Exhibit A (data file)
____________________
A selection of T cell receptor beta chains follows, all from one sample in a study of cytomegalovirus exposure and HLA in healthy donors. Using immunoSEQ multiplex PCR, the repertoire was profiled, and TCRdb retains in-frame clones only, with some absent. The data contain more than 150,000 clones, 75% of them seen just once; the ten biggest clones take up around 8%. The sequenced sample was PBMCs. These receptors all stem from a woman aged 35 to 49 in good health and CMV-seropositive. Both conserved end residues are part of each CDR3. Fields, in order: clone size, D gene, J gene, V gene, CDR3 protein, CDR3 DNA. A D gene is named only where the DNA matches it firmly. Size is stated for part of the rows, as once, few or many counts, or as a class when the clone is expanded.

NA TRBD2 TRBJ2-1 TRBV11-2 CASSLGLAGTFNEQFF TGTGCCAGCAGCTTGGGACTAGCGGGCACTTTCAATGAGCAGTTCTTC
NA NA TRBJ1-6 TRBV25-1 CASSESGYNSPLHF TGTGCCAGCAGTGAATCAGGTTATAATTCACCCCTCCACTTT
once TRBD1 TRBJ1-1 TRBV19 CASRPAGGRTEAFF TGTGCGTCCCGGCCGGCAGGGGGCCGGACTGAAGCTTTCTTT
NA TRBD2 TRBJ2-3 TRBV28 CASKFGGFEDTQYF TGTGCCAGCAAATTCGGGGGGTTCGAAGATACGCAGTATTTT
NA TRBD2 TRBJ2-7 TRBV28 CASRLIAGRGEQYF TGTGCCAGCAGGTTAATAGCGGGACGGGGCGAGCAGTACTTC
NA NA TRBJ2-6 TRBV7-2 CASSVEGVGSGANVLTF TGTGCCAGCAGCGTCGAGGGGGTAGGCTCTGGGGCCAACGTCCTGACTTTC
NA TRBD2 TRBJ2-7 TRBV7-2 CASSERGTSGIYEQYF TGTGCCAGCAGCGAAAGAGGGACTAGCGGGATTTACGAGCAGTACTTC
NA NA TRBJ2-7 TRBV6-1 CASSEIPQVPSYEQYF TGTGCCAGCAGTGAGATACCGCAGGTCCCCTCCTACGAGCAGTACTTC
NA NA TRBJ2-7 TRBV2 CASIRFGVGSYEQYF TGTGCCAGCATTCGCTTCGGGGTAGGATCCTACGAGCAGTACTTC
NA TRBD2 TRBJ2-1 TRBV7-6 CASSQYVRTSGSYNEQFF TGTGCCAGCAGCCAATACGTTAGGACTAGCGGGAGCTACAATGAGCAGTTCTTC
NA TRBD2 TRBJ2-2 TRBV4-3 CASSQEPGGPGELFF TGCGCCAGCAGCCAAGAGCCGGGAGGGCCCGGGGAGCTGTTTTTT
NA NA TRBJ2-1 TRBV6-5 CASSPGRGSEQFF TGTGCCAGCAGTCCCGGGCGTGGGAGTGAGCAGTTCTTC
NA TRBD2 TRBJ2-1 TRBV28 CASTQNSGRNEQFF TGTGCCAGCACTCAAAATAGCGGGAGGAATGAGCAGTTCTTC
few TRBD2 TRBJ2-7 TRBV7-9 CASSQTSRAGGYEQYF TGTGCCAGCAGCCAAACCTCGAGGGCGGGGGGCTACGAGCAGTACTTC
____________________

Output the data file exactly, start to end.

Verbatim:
A selection of T cell receptor beta chains follows, all from one sample in a study of cytomegalovirus exposure and HLA in healthy donors. Using immunoSEQ multiplex PCR, the repertoire was profiled, and TCRdb retains in-frame clones only, with some absent. The data contain more than 150,000 clones, 75% of them seen just once; the ten biggest clones take up around 8%. The sequenced sample was PBMCs. These receptors all stem from a woman aged 35 to 49 in good health and CMV-seropositive. Both conserved end residues are part of each CDR3. Fields, in order: clone size, D gene, J gene, V gene, CDR3 protein, CDR3 DNA. A D gene is named only where the DNA matches it firmly. Size is stated for part of the rows, as once, few or many counts, or as a class when the clone is expanded.

NA TRBD2 TRBJ2-1 TRBV11-2 CASSLGLAGTFNEQFF TGTGCCAGCAGCTTGGGACTAGCGGGCACTTTCAATGAGCAGTTCTTC
NA NA TRBJ1-6 TRBV25-1 CASSESGYNSPLHF TGTGCCAGCAGTGAATCAGGTTATAATTCACCCCTCCACTTT
once TRBD1 TRBJ1-1 TRBV19 CASRPAGGRTEAFF TGTGCGTCCCGGCCGGCAGGGGGCCGGACTGAAGCTTTCTTT
NA TRBD2 TRBJ2-3 TRBV28 CASKFGGFEDTQYF TGTGCCAGCAAATTCGGGGGGTTCGAAGATACGCAGTATTTT
NA TRBD2 TRBJ2-7 TRBV28 CASRLIAGRGEQYF TGTGCCAGCAGGTTAATAGCGGGACGGGGCGAGCAGTACTTC
NA NA TRBJ2-6 TRBV7-2 CASSVEGVGSGANVLTF TGTGCCAGCAGCGTCGAGGGGGTAGGCTCTGGGGCCAACGTCCTGACTTTC
NA TRBD2 TRBJ2-7 TRBV7-2 CASSERGTSGIYEQYF TGTGCCAGCAGCGAAAGAGGGACTAGCGGGATTTACGAGCAGTACTTC
NA NA TRBJ2-7 TRBV6-1 CASSEIPQVPSYEQYF TGTGCCAGCAGTGAGATACCGCAGGTCCCCTCCTACGAGCAGTACTTC
NA NA TRBJ2-7 TRBV2 CASIRFGVGSYEQYF TGTGCCAGCATTCGCTTCGGGGTAGGATCCTACGAGCAGTACTTC
NA TRBD2 TRBJ2-1 TRBV7-6 CASSQYVRTSGSYNEQFF TGTGCCAGCAGCCAATACGTTAGGACTAGCGGGAGCTACAATGAGCAGTTCTTC
NA TRBD2 TRBJ2-2 TRBV4-3 CASSQEPGGPGELFF TGCGCCAGCAGCCAAGAGCCGGGAGGGCCCGGGGAGCTGTTTTTT
NA NA TRBJ2-1 TRBV6-5 CASSPGRGSEQFF TGTGCCAGCAGTCCCGGGCGTGGGAGTGAGCAGTTCTTC
NA TRBD2 TRBJ2-1 TRBV28 CASTQNSGRNEQFF TGTGCCAGCACTCAAAATAGCGGGAGGAATGAGCAGTTCTTC
few TRBD2 TRBJ2-7 TRBV7-9 CASSQTSRAGGYEQYF TGTGCCAGCAGCCAAACCTCGAGGGCGGGGGGCTACGAGCAGTACTTC